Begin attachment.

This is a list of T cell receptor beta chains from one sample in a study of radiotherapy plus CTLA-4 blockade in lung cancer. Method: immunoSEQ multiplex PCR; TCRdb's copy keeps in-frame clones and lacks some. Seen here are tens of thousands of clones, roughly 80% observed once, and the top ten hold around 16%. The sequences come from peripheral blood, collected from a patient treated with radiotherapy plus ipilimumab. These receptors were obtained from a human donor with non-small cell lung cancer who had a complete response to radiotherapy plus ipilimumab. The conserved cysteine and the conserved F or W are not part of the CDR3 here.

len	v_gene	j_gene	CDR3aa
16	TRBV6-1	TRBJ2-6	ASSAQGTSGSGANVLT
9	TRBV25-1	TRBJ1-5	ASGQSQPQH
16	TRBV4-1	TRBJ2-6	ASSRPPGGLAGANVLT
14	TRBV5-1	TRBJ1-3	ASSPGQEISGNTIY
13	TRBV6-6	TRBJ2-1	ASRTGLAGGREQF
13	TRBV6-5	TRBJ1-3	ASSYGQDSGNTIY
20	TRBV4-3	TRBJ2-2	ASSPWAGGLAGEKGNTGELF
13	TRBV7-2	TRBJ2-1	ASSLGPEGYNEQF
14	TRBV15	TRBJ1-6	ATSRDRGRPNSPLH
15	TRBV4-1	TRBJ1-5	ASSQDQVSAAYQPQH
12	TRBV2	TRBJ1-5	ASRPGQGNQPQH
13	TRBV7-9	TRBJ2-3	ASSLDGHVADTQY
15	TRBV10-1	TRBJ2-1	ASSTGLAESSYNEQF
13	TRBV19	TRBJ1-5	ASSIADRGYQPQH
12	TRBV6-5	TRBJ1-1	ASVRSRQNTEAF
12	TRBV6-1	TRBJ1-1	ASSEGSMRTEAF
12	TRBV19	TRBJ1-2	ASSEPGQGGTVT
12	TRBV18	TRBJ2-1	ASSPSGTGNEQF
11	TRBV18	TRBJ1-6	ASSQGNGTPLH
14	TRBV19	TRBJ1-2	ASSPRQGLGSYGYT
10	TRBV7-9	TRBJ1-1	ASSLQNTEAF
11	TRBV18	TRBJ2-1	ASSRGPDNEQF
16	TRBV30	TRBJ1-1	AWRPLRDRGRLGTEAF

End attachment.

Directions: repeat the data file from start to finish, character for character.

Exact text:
This is a list of T cell receptor beta chains from one sample in a study of radiotherapy plus CTLA-4 blockade in lung cancer. Method: immunoSEQ multiplex PCR; TCRdb's copy keeps in-frame clones and lacks some. Seen here are tens of thousands of clones, roughly 80% observed once, and the top ten hold around 16%. The sequences come from peripheral blood, collected from a patient treated with radiotherapy plus ipilimumab. These receptors were obtained from a human donor with non-small cell lung cancer who had a complete response to radiotherapy plus ipilimumab. The conserved cysteine and the conserved F or W are not part of the CDR3 here.

len	v_gene	j_gene	CDR3aa
16	TRBV6-1	TRBJ2-6	ASSAQGTSGSGANVLT
9	TRBV25-1	TRBJ1-5	ASGQSQPQH
16	TRBV4-1	TRBJ2-6	ASSRPPGGLAGANVLT
14	TRBV5-1	TRBJ1-3	ASSPGQEISGNTIY
13	TRBV6-6	TRBJ2-1	ASRTGLAGGREQF
13	TRBV6-5	TRBJ1-3	ASSYGQDSGNTIY
20	TRBV4-3	TRBJ2-2	ASSPWAGGLAGEKGNTGELF
13	TRBV7-2	TRBJ2-1	ASSLGPEGYNEQF
14	TRBV15	TRBJ1-6	ATSRDRGRPNSPLH
15	TRBV4-1	TRBJ1-5	ASSQDQVSAAYQPQH
12	TRBV2	TRBJ1-5	ASRPGQGNQPQH
13	TRBV7-9	TRBJ2-3	ASSLDGHVADTQY
15	TRBV10-1	TRBJ2-1	ASSTGLAESSYNEQF
13	TRBV19	TRBJ1-5	ASSIADRGYQPQH
12	TRBV6-5	TRBJ1-1	ASVRSRQNTEAF
12	TRBV6-1	TRBJ1-1	ASSEGSMRTEAF
12	TRBV19	TRBJ1-2	ASSEPGQGGTVT
12	TRBV18	TRBJ2-1	ASSPSGTGNEQF
11	TRBV18	TRBJ1-6	ASSQGNGTPLH
14	TRBV19	TRBJ1-2	ASSPRQGLGSYGYT
10	TRBV7-9	TRBJ1-1	ASSLQNTEAF
11	TRBV18	TRBJ2-1	ASSRGPDNEQF
16	TRBV30	TRBJ1-1	AWRPLRDRGRLGTEAF